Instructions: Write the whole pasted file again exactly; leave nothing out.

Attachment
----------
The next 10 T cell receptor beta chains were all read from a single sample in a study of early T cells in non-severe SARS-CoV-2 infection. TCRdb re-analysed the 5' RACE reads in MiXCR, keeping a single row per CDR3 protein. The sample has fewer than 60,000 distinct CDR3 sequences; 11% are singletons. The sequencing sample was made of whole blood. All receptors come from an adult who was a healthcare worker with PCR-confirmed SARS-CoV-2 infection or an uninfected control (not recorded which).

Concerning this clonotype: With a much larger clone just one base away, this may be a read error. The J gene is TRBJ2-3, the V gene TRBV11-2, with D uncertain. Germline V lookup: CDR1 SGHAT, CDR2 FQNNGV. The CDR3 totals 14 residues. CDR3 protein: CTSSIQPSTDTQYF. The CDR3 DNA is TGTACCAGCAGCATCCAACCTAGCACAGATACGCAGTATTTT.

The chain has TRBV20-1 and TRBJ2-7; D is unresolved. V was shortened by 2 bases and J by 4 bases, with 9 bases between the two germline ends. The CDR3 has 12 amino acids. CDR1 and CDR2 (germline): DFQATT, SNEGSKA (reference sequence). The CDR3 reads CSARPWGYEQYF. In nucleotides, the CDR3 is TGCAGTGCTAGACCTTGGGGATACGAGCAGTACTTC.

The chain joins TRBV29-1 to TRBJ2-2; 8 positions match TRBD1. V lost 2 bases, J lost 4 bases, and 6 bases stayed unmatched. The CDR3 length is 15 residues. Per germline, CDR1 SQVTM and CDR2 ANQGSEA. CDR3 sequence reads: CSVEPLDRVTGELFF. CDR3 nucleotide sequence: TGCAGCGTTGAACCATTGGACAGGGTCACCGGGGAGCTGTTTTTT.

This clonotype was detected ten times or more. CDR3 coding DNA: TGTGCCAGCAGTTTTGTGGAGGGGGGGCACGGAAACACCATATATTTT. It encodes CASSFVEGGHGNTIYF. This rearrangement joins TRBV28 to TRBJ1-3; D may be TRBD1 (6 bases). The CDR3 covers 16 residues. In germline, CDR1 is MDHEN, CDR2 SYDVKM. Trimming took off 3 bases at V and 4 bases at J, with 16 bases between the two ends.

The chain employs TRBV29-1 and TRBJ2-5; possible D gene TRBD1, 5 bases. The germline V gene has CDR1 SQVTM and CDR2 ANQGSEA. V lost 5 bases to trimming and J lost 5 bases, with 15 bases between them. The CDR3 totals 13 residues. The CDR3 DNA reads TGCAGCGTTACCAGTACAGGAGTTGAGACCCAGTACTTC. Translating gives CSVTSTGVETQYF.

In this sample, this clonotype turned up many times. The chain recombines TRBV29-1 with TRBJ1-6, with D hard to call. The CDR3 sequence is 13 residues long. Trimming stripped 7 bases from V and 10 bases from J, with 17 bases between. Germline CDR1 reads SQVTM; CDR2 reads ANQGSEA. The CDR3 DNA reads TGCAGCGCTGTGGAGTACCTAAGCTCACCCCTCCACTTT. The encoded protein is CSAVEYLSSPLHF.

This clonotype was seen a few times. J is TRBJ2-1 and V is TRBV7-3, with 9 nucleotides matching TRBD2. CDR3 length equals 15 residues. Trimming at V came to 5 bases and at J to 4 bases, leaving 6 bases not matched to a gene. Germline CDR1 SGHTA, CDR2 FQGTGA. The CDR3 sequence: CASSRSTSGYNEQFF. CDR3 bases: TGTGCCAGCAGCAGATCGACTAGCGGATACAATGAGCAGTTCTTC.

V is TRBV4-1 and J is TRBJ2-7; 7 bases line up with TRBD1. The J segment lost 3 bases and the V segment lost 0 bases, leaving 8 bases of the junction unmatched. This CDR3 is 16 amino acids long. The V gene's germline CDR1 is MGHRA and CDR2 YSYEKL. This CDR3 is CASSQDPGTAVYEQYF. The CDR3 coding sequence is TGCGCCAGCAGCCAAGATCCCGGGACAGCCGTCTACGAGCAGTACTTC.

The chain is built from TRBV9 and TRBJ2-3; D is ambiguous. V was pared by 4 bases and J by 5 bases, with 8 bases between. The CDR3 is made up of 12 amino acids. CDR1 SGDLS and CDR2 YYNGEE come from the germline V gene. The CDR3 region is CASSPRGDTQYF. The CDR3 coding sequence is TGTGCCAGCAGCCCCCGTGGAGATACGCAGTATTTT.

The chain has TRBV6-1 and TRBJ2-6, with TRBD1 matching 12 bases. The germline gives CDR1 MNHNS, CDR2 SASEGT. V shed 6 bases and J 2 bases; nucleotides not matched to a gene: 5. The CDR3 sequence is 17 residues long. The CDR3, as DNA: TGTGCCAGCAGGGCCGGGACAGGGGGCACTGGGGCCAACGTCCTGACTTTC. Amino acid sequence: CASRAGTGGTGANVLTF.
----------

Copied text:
The next 10 T cell receptor beta chains were all read from a single sample in a study of early T cells in non-severe SARS-CoV-2 infection. TCRdb re-analysed the 5' RACE reads in MiXCR, keeping a single row per CDR3 protein. The sample has fewer than 60,000 distinct CDR3 sequences; 11% are singletons. The sequencing sample was made of whole blood. All receptors come from an adult who was a healthcare worker with PCR-confirmed SARS-CoV-2 infection or an uninfected control (not recorded which).

Concerning this clonotype: With a much larger clone just one base away, this may be a read error. The J gene is TRBJ2-3, the V gene TRBV11-2, with D uncertain. Germline V lookup: CDR1 SGHAT, CDR2 FQNNGV. The CDR3 totals 14 residues. CDR3 protein: CTSSIQPSTDTQYF. The CDR3 DNA is TGTACCAGCAGCATCCAACCTAGCACAGATACGCAGTATTTT.

The chain has TRBV20-1 and TRBJ2-7; D is unresolved. V was shortened by 2 bases and J by 4 bases, with 9 bases between the two germline ends. The CDR3 has 12 amino acids. CDR1 and CDR2 (germline): DFQATT, SNEGSKA (reference sequence). The CDR3 reads CSARPWGYEQYF. In nucleotides, the CDR3 is TGCAGTGCTAGACCTTGGGGATACGAGCAGTACTTC.

The chain joins TRBV29-1 to TRBJ2-2; 8 positions match TRBD1. V lost 2 bases, J lost 4 bases, and 6 bases stayed unmatched. The CDR3 length is 15 residues. Per germline, CDR1 SQVTM and CDR2 ANQGSEA. CDR3 sequence reads: CSVEPLDRVTGELFF. CDR3 nucleotide sequence: TGCAGCGTTGAACCATTGGACAGGGTCACCGGGGAGCTGTTTTTT.

This clonotype was detected ten times or more. CDR3 coding DNA: TGTGCCAGCAGTTTTGTGGAGGGGGGGCACGGAAACACCATATATTTT. It encodes CASSFVEGGHGNTIYF. This rearrangement joins TRBV28 to TRBJ1-3; D may be TRBD1 (6 bases). The CDR3 covers 16 residues. In germline, CDR1 is MDHEN, CDR2 SYDVKM. Trimming took off 3 bases at V and 4 bases at J, with 16 bases between the two ends.

The chain employs TRBV29-1 and TRBJ2-5; possible D gene TRBD1, 5 bases. The germline V gene has CDR1 SQVTM and CDR2 ANQGSEA. V lost 5 bases to trimming and J lost 5 bases, with 15 bases between them. The CDR3 totals 13 residues. The CDR3 DNA reads TGCAGCGTTACCAGTACAGGAGTTGAGACCCAGTACTTC. Translating gives CSVTSTGVETQYF.

In this sample, this clonotype turned up many times. The chain recombines TRBV29-1 with TRBJ1-6, with D hard to call. The CDR3 sequence is 13 residues long. Trimming stripped 7 bases from V and 10 bases from J, with 17 bases between. Germline CDR1 reads SQVTM; CDR2 reads ANQGSEA. The CDR3 DNA reads TGCAGCGCTGTGGAGTACCTAAGCTCACCCCTCCACTTT. The encoded protein is CSAVEYLSSPLHF.

This clonotype was seen a few times. J is TRBJ2-1 and V is TRBV7-3, with 9 nucleotides matching TRBD2. CDR3 length equals 15 residues. Trimming at V came to 5 bases and at J to 4 bases, leaving 6 bases not matched to a gene. Germline CDR1 SGHTA, CDR2 FQGTGA. The CDR3 sequence: CASSRSTSGYNEQFF. CDR3 bases: TGTGCCAGCAGCAGATCGACTAGCGGATACAATGAGCAGTTCTTC.

V is TRBV4-1 and J is TRBJ2-7; 7 bases line up with TRBD1. The J segment lost 3 bases and the V segment lost 0 bases, leaving 8 bases of the junction unmatched. This CDR3 is 16 amino acids long. The V gene's germline CDR1 is MGHRA and CDR2 YSYEKL. This CDR3 is CASSQDPGTAVYEQYF. The CDR3 coding sequence is TGCGCCAGCAGCCAAGATCCCGGGACAGCCGTCTACGAGCAGTACTTC.

The chain is built from TRBV9 and TRBJ2-3; D is ambiguous. V was pared by 4 bases and J by 5 bases, with 8 bases between. The CDR3 is made up of 12 amino acids. CDR1 SGDLS and CDR2 YYNGEE come from the germline V gene. The CDR3 region is CASSPRGDTQYF. The CDR3 coding sequence is TGTGCCAGCAGCCCCCGTGGAGATACGCAGTATTTT.

The chain has TRBV6-1 and TRBJ2-6, with TRBD1 matching 12 bases. The germline gives CDR1 MNHNS, CDR2 SASEGT. V shed 6 bases and J 2 bases; nucleotides not matched to a gene: 5. The CDR3 sequence is 17 residues long. The CDR3, as DNA: TGTGCCAGCAGGGCCGGGACAGGGGGCACTGGGGCCAACGTCCTGACTTTC. Amino acid sequence: CASRAGTGGTGANVLTF.